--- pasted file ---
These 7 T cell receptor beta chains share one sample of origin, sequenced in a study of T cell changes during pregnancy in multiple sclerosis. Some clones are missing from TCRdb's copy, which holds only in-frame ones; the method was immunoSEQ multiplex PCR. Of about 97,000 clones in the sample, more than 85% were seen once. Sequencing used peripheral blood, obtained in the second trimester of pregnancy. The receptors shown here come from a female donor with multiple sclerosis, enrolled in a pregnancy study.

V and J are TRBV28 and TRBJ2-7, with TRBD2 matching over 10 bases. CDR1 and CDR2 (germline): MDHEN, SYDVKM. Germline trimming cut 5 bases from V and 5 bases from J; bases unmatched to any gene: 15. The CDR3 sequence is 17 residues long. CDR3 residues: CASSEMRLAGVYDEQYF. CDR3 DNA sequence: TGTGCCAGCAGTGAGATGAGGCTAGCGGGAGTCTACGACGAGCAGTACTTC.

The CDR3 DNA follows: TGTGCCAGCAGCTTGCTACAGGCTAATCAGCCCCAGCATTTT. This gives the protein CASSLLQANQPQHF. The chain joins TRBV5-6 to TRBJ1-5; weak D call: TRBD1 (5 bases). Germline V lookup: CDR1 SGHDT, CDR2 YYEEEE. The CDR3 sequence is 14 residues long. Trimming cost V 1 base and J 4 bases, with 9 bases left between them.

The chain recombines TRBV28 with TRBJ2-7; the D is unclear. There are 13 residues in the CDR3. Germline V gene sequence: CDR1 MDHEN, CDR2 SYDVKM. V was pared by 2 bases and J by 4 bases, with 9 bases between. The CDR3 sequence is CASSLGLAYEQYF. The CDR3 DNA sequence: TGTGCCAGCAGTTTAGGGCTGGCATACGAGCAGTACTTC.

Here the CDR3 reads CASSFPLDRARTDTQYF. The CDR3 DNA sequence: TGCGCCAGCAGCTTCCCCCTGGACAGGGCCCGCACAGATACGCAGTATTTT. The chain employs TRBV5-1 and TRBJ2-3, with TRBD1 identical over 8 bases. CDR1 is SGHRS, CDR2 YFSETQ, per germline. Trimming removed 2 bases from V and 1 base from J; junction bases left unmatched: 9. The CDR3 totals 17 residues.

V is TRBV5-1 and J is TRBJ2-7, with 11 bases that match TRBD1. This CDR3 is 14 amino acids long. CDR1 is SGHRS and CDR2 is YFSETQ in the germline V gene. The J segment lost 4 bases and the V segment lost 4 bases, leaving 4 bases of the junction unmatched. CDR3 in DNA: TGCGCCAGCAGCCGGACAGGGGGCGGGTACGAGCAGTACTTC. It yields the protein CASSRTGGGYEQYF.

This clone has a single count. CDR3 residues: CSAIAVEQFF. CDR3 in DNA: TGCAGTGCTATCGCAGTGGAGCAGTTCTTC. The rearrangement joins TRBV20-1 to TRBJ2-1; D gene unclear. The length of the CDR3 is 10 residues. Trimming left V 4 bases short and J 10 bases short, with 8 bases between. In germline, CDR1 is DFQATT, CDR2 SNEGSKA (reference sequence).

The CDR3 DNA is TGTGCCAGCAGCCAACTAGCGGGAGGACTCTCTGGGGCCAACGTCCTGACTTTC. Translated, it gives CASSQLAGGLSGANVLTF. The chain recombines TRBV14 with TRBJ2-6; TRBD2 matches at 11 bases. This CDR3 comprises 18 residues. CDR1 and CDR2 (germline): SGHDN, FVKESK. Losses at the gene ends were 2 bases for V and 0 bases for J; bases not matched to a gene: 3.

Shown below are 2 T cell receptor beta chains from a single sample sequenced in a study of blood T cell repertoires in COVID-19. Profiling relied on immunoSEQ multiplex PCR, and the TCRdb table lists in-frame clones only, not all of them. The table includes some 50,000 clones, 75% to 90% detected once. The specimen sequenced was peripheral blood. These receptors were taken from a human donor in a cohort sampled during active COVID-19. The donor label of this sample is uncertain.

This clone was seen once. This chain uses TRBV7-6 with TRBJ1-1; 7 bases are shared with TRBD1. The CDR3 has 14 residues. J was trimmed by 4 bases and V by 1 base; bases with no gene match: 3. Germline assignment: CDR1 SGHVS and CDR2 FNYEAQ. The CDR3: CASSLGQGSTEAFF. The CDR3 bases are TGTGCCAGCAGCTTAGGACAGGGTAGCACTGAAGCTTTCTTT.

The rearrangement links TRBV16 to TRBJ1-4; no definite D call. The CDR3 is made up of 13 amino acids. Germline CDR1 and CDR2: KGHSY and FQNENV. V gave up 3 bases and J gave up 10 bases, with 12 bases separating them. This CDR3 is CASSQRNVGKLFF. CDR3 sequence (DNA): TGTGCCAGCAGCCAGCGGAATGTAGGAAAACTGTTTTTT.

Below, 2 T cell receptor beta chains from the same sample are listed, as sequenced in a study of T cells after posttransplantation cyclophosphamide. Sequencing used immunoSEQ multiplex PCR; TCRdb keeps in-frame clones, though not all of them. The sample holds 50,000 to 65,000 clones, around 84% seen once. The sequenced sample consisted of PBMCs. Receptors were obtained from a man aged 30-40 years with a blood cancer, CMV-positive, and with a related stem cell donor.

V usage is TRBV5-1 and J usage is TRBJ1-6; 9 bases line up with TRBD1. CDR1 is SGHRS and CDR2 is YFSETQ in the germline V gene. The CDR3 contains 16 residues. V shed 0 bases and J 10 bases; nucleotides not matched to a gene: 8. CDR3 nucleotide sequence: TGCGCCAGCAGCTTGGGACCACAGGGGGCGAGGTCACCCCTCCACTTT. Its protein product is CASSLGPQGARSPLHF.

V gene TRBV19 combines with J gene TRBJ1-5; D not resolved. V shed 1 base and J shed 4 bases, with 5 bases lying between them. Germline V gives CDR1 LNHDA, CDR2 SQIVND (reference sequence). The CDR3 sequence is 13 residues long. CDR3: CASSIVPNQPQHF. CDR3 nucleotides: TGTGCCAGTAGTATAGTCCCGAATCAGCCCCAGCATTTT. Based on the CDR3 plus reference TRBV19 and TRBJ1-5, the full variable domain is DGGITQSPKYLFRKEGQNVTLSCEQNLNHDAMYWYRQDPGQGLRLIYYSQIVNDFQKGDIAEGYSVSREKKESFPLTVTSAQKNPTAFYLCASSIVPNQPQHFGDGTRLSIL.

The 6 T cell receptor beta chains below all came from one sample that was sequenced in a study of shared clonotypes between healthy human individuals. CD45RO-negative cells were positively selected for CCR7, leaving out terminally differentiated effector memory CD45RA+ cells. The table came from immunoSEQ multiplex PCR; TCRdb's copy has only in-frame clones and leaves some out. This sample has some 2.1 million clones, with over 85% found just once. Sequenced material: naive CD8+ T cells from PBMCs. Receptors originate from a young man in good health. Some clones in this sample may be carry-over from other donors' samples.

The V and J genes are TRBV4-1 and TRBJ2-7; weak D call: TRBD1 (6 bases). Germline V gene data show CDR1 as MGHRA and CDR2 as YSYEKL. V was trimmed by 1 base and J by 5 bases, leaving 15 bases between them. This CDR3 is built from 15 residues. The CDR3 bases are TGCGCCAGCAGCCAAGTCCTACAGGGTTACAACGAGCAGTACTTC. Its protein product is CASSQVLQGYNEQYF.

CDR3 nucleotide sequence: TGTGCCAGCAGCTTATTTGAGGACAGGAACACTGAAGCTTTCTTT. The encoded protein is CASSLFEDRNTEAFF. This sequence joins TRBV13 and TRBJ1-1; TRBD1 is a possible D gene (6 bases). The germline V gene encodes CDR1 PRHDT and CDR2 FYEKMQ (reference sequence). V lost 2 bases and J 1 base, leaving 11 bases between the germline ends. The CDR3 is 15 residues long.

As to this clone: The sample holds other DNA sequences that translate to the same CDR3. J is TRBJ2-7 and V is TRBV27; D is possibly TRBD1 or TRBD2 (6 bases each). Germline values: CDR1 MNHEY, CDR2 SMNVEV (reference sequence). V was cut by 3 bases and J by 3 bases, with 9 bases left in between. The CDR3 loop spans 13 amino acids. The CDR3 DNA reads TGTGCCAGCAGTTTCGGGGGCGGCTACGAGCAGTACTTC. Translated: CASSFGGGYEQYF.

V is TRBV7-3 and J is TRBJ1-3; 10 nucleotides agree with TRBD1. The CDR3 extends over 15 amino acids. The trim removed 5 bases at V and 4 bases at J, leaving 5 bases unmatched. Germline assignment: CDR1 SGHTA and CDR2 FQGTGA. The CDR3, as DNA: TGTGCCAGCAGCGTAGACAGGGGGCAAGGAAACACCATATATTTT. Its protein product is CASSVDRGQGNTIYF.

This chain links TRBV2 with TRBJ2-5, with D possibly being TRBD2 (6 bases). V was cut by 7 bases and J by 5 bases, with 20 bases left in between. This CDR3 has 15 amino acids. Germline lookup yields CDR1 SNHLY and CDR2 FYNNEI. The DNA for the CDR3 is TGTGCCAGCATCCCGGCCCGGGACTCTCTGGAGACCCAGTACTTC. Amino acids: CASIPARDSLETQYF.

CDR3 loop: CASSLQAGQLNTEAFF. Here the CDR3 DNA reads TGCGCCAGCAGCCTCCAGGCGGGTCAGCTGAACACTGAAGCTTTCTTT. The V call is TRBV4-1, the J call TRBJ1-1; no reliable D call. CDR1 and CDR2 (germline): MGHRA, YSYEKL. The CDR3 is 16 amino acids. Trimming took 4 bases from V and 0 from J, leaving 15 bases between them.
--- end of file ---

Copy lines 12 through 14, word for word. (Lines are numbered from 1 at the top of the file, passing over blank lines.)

Below, 2 T cell receptor beta chains from the same sample are listed, as sequenced in a study of T cells after posttransplantation cyclophosphamide. Sequencing used immunoSEQ multiplex PCR; TCRdb keeps in-frame clones, though not all of them. The sample holds 50,000 to 65,000 clones, around 84% seen once. The sequenced sample consisted of PBMCs. Receptors were obtained from a man aged 30-40 years with a blood cancer, CMV-positive, and with a related stem cell donor.

V usage is TRBV5-1 and J usage is TRBJ1-6; 9 bases line up with TRBD1. CDR1 is SGHRS and CDR2 is YFSETQ in the germline V gene. The CDR3 contains 16 residues. V shed 0 bases and J 10 bases; nucleotides not matched to a gene: 8. CDR3 nucleotide sequence: TGCGCCAGCAGCTTGGGACCACAGGGGGCGAGGTCACCCCTCCACTTT. Its protein product is CASSLGPQGARSPLHF.

V gene TRBV19 combines with J gene TRBJ1-5; D not resolved. V shed 1 base and J shed 4 bases, with 5 bases lying between them. Germline V gives CDR1 LNHDA, CDR2 SQIVND (reference sequence). The CDR3 sequence is 13 residues long. CDR3: CASSIVPNQPQHF. CDR3 nucleotides: TGTGCCAGTAGTATAGTCCCGAATCAGCCCCAGCATTTT. Based on the CDR3 plus reference TRBV19 and TRBJ1-5, the full variable domain is DGGITQSPKYLFRKEGQNVTLSCEQNLNHDAMYWYRQDPGQGLRLIYYSQIVNDFQKGDIAEGYSVSREKKESFPLTVTSAQKNPTAFYLCASSIVPNQPQHFGDGTRLSIL.